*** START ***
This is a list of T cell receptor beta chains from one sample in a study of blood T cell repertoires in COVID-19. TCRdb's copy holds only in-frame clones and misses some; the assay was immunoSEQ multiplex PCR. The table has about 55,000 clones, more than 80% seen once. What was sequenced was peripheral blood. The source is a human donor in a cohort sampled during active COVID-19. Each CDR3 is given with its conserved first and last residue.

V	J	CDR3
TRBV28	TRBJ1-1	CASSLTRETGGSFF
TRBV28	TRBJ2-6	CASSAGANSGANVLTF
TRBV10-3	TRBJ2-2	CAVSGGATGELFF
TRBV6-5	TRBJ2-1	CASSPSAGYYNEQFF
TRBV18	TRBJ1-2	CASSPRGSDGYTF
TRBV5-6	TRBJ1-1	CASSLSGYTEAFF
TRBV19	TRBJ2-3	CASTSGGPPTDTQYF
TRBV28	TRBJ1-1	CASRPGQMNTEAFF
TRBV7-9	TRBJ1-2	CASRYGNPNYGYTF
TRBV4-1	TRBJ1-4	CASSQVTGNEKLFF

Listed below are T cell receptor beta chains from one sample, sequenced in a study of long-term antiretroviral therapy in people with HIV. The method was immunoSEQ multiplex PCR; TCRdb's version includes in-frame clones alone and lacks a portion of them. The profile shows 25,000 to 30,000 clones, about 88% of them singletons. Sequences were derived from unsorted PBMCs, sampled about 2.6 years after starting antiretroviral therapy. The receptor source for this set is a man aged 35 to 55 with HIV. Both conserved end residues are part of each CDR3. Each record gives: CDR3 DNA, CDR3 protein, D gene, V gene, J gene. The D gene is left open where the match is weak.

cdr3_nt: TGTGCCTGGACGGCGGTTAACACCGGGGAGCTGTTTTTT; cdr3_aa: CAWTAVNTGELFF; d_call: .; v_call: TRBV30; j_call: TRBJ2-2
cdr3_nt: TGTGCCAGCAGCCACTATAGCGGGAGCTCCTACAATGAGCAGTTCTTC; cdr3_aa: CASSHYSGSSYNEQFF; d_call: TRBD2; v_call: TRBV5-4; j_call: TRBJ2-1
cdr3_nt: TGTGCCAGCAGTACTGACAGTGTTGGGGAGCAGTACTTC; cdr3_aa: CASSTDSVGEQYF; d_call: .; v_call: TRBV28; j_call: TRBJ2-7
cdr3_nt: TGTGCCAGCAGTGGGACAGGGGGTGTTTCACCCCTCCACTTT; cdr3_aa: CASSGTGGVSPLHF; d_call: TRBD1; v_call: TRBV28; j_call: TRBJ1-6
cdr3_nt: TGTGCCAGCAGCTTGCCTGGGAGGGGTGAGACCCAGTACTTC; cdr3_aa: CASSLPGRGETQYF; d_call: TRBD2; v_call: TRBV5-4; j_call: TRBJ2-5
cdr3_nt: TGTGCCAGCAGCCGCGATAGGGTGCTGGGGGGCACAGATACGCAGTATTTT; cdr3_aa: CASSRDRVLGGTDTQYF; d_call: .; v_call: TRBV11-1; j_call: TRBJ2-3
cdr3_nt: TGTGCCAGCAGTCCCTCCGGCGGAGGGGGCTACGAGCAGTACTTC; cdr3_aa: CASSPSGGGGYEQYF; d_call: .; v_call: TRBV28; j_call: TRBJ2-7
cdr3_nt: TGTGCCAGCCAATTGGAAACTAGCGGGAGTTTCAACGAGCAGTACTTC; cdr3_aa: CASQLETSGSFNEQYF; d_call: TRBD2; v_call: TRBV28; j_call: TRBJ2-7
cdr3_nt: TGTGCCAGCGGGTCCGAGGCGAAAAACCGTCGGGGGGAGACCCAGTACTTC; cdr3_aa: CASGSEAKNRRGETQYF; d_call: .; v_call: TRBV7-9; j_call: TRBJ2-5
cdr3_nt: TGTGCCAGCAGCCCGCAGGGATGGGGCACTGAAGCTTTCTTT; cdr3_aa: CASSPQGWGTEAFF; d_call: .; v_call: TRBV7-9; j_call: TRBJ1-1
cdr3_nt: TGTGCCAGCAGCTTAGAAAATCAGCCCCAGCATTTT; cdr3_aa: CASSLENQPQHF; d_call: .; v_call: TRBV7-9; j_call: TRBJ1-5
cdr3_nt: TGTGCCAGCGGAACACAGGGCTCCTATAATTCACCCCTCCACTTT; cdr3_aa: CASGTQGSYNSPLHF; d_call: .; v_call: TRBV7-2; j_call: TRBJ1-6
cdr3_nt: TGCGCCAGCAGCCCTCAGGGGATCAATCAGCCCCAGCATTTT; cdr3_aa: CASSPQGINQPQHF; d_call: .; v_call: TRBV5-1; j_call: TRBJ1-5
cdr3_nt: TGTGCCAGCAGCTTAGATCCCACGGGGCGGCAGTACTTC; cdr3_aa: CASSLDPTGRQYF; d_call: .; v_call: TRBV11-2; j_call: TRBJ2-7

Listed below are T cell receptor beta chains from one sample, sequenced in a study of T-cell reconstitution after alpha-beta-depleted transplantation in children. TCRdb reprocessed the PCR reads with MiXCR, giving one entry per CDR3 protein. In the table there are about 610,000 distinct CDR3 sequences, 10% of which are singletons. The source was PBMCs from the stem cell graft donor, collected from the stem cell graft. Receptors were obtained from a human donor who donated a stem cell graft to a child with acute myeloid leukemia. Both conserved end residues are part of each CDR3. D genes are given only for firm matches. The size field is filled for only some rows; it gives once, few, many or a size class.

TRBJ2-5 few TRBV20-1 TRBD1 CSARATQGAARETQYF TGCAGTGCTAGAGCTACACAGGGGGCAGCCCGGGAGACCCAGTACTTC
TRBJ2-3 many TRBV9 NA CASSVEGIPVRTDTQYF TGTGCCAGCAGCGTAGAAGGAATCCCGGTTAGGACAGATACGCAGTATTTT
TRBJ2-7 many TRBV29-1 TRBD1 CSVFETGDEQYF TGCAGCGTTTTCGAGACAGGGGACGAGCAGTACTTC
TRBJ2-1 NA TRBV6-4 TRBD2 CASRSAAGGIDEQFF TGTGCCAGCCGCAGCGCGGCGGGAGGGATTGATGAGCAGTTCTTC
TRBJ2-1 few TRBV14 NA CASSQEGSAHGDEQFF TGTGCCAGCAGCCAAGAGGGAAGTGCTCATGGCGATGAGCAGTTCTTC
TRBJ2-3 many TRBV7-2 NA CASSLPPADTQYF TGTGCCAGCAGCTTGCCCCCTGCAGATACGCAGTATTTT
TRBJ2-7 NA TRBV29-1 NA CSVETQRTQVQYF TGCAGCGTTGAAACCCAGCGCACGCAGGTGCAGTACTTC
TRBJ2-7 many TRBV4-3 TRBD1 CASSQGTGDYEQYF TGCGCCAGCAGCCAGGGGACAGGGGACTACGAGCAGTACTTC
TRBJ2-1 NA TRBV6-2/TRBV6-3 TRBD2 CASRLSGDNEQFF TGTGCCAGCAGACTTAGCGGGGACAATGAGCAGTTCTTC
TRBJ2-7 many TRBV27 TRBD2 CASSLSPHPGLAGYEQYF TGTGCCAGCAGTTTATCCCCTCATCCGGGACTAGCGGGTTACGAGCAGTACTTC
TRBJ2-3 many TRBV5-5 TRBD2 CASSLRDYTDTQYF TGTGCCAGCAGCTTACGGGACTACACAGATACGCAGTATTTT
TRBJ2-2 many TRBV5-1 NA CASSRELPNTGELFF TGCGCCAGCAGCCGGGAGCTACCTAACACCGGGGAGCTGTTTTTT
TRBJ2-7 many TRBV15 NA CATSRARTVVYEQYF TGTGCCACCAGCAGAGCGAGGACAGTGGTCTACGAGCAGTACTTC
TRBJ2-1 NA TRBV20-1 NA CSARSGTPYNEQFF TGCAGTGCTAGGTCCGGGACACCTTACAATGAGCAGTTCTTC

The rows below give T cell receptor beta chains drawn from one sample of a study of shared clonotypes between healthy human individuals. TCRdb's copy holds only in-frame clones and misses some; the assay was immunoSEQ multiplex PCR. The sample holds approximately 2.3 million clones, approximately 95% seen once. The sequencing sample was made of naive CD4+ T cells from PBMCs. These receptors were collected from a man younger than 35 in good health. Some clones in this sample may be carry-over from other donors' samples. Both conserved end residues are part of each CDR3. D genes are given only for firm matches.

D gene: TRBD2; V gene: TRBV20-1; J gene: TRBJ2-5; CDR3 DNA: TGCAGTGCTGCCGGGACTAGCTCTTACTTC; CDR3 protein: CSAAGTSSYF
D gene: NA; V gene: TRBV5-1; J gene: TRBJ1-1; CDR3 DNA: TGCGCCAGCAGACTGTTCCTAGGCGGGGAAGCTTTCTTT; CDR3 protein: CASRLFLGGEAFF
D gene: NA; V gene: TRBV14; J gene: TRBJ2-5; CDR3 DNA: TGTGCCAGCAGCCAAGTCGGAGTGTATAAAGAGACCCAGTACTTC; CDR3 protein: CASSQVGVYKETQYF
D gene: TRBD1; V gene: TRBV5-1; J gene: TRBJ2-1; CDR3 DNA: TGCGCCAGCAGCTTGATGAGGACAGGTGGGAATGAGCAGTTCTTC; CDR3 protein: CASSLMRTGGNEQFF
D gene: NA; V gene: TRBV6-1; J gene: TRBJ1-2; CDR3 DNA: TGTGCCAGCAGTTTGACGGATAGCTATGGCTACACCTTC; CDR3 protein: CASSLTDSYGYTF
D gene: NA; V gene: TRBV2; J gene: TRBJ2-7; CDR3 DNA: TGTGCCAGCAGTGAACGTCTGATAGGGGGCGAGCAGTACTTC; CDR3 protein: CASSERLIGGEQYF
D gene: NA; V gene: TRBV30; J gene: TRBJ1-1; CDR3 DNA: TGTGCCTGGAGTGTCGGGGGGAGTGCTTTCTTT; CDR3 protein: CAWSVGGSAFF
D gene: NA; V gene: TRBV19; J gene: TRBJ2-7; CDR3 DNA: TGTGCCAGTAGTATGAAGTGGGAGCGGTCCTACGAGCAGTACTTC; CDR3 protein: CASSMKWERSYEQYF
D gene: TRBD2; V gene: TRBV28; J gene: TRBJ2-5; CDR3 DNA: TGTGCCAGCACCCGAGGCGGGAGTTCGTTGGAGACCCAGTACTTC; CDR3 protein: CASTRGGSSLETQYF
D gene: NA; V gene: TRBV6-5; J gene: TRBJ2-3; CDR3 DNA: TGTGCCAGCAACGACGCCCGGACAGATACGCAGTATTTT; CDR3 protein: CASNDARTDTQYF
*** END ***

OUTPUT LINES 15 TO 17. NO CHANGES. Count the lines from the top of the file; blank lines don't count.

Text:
cdr3_nt: TGTGCCAGCAGCCACTATAGCGGGAGCTCCTACAATGAGCAGTTCTTC; cdr3_aa: CASSHYSGSSYNEQFF; d_call: TRBD2; v_call: TRBV5-4; j_call: TRBJ2-1
cdr3_nt: TGTGCCAGCAGTACTGACAGTGTTGGGGAGCAGTACTTC; cdr3_aa: CASSTDSVGEQYF; d_call: .; v_call: TRBV28; j_call: TRBJ2-7
cdr3_nt: TGTGCCAGCAGTGGGACAGGGGGTGTTTCACCCCTCCACTTT; cdr3_aa: CASSGTGGVSPLHF; d_call: TRBD1; v_call: TRBV28; j_call: TRBJ1-6